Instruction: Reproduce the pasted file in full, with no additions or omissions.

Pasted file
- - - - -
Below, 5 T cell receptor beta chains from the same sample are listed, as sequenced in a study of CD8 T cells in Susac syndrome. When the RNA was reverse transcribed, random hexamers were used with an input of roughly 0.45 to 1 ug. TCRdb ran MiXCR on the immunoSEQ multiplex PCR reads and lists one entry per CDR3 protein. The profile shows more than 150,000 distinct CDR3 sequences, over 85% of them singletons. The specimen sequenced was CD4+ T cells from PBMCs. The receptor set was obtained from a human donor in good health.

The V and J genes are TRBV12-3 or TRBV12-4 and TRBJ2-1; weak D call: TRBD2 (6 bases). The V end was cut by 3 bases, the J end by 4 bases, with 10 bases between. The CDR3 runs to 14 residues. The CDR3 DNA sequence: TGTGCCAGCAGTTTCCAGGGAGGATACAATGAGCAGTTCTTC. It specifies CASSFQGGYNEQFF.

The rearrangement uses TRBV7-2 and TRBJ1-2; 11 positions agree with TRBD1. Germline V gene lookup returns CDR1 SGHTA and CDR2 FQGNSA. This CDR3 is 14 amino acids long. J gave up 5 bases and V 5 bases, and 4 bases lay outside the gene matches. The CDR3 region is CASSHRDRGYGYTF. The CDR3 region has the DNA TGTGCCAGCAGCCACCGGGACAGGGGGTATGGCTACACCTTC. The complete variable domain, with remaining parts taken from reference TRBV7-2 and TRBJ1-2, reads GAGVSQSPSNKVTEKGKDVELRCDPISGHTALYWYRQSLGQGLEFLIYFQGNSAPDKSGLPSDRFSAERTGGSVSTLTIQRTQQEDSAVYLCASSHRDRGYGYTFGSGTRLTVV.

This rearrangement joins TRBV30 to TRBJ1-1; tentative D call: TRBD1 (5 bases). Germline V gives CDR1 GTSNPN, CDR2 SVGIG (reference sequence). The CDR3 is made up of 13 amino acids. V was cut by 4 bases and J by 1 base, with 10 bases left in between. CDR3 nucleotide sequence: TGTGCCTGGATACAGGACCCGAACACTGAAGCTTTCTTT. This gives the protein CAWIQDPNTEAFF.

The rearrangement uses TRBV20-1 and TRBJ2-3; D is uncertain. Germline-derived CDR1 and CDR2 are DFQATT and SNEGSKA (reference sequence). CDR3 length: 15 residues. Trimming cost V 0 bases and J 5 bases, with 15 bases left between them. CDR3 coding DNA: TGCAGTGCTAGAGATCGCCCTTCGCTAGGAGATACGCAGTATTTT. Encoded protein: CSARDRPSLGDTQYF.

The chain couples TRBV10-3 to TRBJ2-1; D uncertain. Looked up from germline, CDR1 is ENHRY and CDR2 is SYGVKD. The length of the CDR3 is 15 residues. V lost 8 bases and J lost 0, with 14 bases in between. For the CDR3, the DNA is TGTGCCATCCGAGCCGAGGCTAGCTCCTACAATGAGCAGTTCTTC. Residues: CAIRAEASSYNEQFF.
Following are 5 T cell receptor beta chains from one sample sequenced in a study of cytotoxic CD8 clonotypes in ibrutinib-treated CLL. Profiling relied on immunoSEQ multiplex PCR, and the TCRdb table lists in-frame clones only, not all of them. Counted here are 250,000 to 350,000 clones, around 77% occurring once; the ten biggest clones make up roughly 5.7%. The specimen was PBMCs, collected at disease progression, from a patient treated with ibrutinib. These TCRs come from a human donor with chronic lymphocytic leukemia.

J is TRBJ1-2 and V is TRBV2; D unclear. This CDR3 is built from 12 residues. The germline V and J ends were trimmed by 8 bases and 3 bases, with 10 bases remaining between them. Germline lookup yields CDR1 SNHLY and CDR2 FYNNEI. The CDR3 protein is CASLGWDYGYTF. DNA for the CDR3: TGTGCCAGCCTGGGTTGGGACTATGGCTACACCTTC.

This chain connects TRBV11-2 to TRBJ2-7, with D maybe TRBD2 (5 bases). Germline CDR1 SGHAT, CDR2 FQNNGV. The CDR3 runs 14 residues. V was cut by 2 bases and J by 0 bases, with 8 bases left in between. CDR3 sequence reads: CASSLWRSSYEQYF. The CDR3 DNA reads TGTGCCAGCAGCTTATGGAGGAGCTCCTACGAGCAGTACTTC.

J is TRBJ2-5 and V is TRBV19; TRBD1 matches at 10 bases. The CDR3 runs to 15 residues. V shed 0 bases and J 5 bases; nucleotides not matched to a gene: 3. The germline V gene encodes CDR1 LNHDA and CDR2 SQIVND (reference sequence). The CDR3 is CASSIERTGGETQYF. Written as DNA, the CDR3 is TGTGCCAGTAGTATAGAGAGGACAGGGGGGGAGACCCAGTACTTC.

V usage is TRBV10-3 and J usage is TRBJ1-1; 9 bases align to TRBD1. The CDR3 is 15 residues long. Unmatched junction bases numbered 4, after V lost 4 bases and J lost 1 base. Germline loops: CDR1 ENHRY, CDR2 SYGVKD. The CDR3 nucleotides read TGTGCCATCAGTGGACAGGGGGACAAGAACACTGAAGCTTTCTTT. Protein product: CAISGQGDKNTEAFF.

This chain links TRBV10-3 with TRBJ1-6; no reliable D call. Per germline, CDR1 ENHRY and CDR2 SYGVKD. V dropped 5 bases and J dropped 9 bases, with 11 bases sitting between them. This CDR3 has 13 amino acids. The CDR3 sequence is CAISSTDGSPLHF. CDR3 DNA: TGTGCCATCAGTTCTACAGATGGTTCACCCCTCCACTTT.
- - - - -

Below, 5 T cell receptor beta chains from the same sample are listed, as sequenced in a study of CD8 T cells in Susac syndrome. When the RNA was reverse transcribed, random hexamers were used with an input of roughly 0.45 to 1 ug. TCRdb ran MiXCR on the immunoSEQ multiplex PCR reads and lists one entry per CDR3 protein. The profile shows more than 150,000 distinct CDR3 sequences, over 85% of them singletons. The specimen sequenced was CD4+ T cells from PBMCs. The receptor set was obtained from a human donor in good health.

The V and J genes are TRBV12-3 or TRBV12-4 and TRBJ2-1; weak D call: TRBD2 (6 bases). The V end was cut by 3 bases, the J end by 4 bases, with 10 bases between. The CDR3 runs to 14 residues. The CDR3 DNA sequence: TGTGCCAGCAGTTTCCAGGGAGGATACAATGAGCAGTTCTTC. It specifies CASSFQGGYNEQFF.

The rearrangement uses TRBV7-2 and TRBJ1-2; 11 positions agree with TRBD1. Germline V gene lookup returns CDR1 SGHTA and CDR2 FQGNSA. This CDR3 is 14 amino acids long. J gave up 5 bases and V 5 bases, and 4 bases lay outside the gene matches. The CDR3 region is CASSHRDRGYGYTF. The CDR3 region has the DNA TGTGCCAGCAGCCACCGGGACAGGGGGTATGGCTACACCTTC. The complete variable domain, with remaining parts taken from reference TRBV7-2 and TRBJ1-2, reads GAGVSQSPSNKVTEKGKDVELRCDPISGHTALYWYRQSLGQGLEFLIYFQGNSAPDKSGLPSDRFSAERTGGSVSTLTIQRTQQEDSAVYLCASSHRDRGYGYTFGSGTRLTVV.

This rearrangement joins TRBV30 to TRBJ1-1; tentative D call: TRBD1 (5 bases). Germline V gives CDR1 GTSNPN, CDR2 SVGIG (reference sequence). The CDR3 is made up of 13 amino acids. V was cut by 4 bases and J by 1 base, with 10 bases left in between. CDR3 nucleotide sequence: TGTGCCTGGATACAGGACCCGAACACTGAAGCTTTCTTT. This gives the protein CAWIQDPNTEAFF.

The rearrangement uses TRBV20-1 and TRBJ2-3; D is uncertain. Germline-derived CDR1 and CDR2 are DFQATT and SNEGSKA (reference sequence). CDR3 length: 15 residues. Trimming cost V 0 bases and J 5 bases, with 15 bases left between them. CDR3 coding DNA: TGCAGTGCTAGAGATCGCCCTTCGCTAGGAGATACGCAGTATTTT. Encoded protein: CSARDRPSLGDTQYF.

The chain couples TRBV10-3 to TRBJ2-1; D uncertain. Looked up from germline, CDR1 is ENHRY and CDR2 is SYGVKD. The length of the CDR3 is 15 residues. V lost 8 bases and J lost 0, with 14 bases in between. For the CDR3, the DNA is TGTGCCATCCGAGCCGAGGCTAGCTCCTACAATGAGCAGTTCTTC. Residues: CAIRAEASSYNEQFF.
Following are 5 T cell receptor beta chains from one sample sequenced in a study of cytotoxic CD8 clonotypes in ibrutinib-treated CLL. Profiling relied on immunoSEQ multiplex PCR, and the TCRdb table lists in-frame clones only, not all of them. Counted here are 250,000 to 350,000 clones, around 77% occurring once; the ten biggest clones make up roughly 5.7%. The specimen was PBMCs, collected at disease progression, from a patient treated with ibrutinib. These TCRs come from a human donor with chronic lymphocytic leukemia.

J is TRBJ1-2 and V is TRBV2; D unclear. This CDR3 is built from 12 residues. The germline V and J ends were trimmed by 8 bases and 3 bases, with 10 bases remaining between them. Germline lookup yields CDR1 SNHLY and CDR2 FYNNEI. The CDR3 protein is CASLGWDYGYTF. DNA for the CDR3: TGTGCCAGCCTGGGTTGGGACTATGGCTACACCTTC.

This chain connects TRBV11-2 to TRBJ2-7, with D maybe TRBD2 (5 bases). Germline CDR1 SGHAT, CDR2 FQNNGV. The CDR3 runs 14 residues. V was cut by 2 bases and J by 0 bases, with 8 bases left in between. CDR3 sequence reads: CASSLWRSSYEQYF. The CDR3 DNA reads TGTGCCAGCAGCTTATGGAGGAGCTCCTACGAGCAGTACTTC.

J is TRBJ2-5 and V is TRBV19; TRBD1 matches at 10 bases. The CDR3 runs to 15 residues. V shed 0 bases and J 5 bases; nucleotides not matched to a gene: 3. The germline V gene encodes CDR1 LNHDA and CDR2 SQIVND (reference sequence). The CDR3 is CASSIERTGGETQYF. Written as DNA, the CDR3 is TGTGCCAGTAGTATAGAGAGGACAGGGGGGGAGACCCAGTACTTC.

V usage is TRBV10-3 and J usage is TRBJ1-1; 9 bases align to TRBD1. The CDR3 is 15 residues long. Unmatched junction bases numbered 4, after V lost 4 bases and J lost 1 base. Germline loops: CDR1 ENHRY, CDR2 SYGVKD. The CDR3 nucleotides read TGTGCCATCAGTGGACAGGGGGACAAGAACACTGAAGCTTTCTTT. Protein product: CAISGQGDKNTEAFF.

This chain links TRBV10-3 with TRBJ1-6; no reliable D call. Per germline, CDR1 ENHRY and CDR2 SYGVKD. V dropped 5 bases and J dropped 9 bases, with 11 bases sitting between them. This CDR3 has 13 amino acids. The CDR3 sequence is CAISSTDGSPLHF. CDR3 DNA: TGTGCCATCAGTTCTACAGATGGTTCACCCCTCCACTTT.